By Harold McGee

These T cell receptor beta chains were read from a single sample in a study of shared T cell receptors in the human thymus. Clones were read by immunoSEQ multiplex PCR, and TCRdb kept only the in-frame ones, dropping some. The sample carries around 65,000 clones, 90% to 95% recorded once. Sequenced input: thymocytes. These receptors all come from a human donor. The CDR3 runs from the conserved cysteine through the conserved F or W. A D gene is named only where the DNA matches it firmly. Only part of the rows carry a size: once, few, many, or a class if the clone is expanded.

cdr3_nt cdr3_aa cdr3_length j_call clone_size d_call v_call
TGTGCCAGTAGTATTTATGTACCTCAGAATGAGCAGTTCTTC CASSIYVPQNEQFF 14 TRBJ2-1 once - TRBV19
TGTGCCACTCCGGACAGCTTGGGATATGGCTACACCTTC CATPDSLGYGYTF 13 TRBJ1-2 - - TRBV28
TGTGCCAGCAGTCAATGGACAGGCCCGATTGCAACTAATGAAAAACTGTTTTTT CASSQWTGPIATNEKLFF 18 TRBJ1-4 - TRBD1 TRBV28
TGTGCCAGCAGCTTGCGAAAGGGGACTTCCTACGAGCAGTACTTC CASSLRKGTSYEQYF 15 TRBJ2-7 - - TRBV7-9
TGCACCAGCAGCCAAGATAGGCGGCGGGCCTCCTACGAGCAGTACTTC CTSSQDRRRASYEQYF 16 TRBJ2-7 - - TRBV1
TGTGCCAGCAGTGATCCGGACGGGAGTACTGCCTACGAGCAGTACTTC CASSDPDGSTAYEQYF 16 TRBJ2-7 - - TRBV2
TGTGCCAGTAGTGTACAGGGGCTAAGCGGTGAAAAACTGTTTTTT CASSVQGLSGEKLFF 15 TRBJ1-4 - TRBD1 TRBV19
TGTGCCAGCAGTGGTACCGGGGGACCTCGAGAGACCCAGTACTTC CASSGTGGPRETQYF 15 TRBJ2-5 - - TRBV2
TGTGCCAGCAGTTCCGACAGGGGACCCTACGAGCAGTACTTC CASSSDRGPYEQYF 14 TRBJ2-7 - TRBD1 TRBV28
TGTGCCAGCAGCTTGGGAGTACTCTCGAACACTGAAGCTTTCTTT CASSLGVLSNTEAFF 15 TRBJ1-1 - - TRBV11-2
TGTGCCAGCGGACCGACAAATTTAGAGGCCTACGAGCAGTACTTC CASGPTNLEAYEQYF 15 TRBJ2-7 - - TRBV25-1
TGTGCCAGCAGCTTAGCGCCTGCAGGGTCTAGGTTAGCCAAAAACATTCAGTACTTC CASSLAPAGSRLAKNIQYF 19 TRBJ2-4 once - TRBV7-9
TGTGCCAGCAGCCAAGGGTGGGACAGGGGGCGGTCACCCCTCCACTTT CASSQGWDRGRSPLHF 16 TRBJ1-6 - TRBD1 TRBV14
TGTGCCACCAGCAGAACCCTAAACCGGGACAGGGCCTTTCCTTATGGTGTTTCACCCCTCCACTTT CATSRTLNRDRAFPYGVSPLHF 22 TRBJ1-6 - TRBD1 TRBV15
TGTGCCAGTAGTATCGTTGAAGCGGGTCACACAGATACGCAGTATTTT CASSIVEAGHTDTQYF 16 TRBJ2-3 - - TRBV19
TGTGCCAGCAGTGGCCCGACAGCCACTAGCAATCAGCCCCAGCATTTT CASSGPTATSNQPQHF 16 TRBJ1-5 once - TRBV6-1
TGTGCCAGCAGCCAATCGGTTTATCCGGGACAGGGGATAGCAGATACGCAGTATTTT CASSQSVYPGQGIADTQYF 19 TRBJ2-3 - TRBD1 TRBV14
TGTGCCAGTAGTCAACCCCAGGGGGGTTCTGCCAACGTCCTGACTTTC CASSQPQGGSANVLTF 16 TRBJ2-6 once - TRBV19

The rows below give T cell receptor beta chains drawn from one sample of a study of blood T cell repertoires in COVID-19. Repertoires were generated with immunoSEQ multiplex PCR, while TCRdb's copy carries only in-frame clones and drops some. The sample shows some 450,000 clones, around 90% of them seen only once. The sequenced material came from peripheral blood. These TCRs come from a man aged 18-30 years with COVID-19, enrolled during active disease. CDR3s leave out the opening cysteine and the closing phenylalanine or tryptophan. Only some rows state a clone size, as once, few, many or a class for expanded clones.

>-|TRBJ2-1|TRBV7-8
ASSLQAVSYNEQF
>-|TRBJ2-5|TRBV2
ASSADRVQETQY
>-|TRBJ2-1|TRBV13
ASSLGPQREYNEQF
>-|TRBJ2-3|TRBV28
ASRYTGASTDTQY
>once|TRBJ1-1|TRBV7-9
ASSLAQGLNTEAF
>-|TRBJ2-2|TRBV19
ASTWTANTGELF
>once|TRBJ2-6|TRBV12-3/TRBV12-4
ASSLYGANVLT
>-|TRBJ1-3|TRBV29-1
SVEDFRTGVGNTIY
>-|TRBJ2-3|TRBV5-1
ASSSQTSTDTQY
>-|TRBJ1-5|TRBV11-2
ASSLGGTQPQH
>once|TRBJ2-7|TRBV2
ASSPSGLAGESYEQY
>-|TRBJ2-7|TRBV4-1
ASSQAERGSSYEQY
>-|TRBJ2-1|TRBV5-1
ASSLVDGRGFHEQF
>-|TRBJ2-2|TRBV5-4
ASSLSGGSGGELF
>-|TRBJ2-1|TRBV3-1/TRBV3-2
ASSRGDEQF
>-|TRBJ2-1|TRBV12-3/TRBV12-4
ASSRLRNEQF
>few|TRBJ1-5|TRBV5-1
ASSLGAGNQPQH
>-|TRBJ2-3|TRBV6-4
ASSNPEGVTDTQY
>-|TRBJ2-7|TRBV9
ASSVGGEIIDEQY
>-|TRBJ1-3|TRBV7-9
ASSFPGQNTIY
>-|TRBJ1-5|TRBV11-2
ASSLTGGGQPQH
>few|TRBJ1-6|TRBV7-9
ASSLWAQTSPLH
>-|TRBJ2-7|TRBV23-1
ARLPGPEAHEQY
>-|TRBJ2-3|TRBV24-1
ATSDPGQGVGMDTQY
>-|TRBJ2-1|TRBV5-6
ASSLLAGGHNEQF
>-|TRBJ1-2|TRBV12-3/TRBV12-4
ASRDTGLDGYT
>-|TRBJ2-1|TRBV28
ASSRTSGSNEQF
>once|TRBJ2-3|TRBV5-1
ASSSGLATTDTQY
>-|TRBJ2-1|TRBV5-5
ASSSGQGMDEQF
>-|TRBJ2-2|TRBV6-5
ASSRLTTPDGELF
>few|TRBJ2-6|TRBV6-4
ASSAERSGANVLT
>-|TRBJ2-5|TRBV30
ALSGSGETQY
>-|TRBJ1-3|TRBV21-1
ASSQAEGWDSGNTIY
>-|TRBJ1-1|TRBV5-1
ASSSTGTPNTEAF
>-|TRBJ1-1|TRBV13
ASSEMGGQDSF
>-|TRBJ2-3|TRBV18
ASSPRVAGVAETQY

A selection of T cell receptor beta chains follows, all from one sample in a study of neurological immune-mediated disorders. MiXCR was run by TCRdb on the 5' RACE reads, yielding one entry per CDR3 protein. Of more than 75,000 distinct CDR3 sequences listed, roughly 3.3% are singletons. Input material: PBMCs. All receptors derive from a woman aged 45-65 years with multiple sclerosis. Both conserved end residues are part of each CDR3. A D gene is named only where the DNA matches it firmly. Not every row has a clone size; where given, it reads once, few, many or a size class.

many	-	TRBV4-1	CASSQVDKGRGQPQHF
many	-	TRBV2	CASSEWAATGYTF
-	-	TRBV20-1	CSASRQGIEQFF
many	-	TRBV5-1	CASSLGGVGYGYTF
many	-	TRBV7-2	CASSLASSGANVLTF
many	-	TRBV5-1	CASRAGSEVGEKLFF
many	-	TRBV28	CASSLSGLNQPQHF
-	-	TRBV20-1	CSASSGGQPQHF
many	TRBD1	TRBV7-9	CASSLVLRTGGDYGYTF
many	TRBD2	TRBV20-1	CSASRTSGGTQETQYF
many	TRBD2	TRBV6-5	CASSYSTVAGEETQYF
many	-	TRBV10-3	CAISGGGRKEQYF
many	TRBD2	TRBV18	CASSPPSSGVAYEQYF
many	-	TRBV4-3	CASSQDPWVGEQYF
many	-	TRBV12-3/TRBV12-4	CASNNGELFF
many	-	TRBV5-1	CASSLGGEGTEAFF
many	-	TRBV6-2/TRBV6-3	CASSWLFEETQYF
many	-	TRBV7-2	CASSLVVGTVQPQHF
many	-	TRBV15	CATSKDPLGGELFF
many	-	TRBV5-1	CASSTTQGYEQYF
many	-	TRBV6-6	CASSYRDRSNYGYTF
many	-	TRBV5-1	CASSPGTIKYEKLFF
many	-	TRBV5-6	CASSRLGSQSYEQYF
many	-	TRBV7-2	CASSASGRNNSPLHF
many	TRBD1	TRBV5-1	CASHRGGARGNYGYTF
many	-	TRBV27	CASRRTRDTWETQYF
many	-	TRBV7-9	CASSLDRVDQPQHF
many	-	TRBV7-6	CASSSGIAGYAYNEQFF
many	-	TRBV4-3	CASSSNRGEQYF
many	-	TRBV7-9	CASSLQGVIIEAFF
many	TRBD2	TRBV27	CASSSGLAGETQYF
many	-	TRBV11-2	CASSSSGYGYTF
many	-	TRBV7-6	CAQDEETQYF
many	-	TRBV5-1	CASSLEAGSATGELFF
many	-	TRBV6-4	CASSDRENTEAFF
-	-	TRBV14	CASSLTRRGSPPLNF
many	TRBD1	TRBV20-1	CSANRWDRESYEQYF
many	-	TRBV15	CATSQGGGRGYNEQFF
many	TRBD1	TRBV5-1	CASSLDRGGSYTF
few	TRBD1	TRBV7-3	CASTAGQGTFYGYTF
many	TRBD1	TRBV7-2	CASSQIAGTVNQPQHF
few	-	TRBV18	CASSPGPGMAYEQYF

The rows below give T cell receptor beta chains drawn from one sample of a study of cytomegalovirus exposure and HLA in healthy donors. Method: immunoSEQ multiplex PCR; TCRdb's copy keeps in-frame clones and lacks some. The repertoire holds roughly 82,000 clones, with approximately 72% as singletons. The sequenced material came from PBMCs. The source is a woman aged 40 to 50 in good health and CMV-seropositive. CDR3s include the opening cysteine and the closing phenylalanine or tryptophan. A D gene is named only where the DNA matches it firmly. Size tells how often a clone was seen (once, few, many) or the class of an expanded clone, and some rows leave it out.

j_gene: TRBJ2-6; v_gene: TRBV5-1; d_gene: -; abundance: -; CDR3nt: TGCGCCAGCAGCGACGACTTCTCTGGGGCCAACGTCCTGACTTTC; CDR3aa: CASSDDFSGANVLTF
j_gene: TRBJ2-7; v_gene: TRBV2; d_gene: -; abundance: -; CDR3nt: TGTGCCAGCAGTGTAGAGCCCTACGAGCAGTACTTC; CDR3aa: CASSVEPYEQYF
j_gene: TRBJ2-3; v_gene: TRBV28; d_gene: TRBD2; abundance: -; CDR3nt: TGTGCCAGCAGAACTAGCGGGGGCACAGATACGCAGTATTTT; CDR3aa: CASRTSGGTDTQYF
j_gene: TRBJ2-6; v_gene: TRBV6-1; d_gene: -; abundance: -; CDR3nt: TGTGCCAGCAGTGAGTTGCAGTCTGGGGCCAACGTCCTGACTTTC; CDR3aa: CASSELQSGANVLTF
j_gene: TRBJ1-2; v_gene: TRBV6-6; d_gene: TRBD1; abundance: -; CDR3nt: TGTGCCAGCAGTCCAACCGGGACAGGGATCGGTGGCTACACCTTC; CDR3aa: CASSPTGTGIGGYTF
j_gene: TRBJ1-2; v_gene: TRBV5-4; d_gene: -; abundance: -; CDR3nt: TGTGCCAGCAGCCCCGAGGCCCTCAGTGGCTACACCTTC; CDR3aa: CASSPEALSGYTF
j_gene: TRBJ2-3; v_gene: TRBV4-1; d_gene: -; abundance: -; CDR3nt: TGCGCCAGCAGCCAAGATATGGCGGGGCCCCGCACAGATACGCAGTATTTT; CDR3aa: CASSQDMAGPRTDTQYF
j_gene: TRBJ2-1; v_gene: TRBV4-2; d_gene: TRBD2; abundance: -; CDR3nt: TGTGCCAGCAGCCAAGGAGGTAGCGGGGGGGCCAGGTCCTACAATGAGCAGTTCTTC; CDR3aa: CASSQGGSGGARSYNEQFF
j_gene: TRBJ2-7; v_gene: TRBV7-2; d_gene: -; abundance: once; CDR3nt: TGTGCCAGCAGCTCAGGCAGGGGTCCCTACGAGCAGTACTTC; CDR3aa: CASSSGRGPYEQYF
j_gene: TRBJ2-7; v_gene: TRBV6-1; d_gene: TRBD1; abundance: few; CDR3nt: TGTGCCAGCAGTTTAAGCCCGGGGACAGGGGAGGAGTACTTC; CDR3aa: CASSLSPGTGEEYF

Pure alcohol is a clear, colorless liquid. The alcohol molecule is a small one, CH3CH2OH, whose backbone is just two carbon atoms. One end of the alcohol molecule, the CH3, resembles fats and oils, while the OH group at the other end is two-thirds of a water molecule. Alcohol is therefore a versatile liquid. It mixes easily with water, but also with fatty substances, including cell membranes, which it excels at penetrating, and aroma molecules and carotenoid pigments, which it excels at extracting from cells. The higher alcohols, which yeasts also produce in small quantities and which become concentrated in distilled spirits, have a longer fatlike end to their molecules, and behave more like fats. They lend an oily, viscous quality to whiskies and other spirits. They also tend to concentrate in the membranes of our cells, and therefore are more irritating and more potent narcotics than simple alcohol.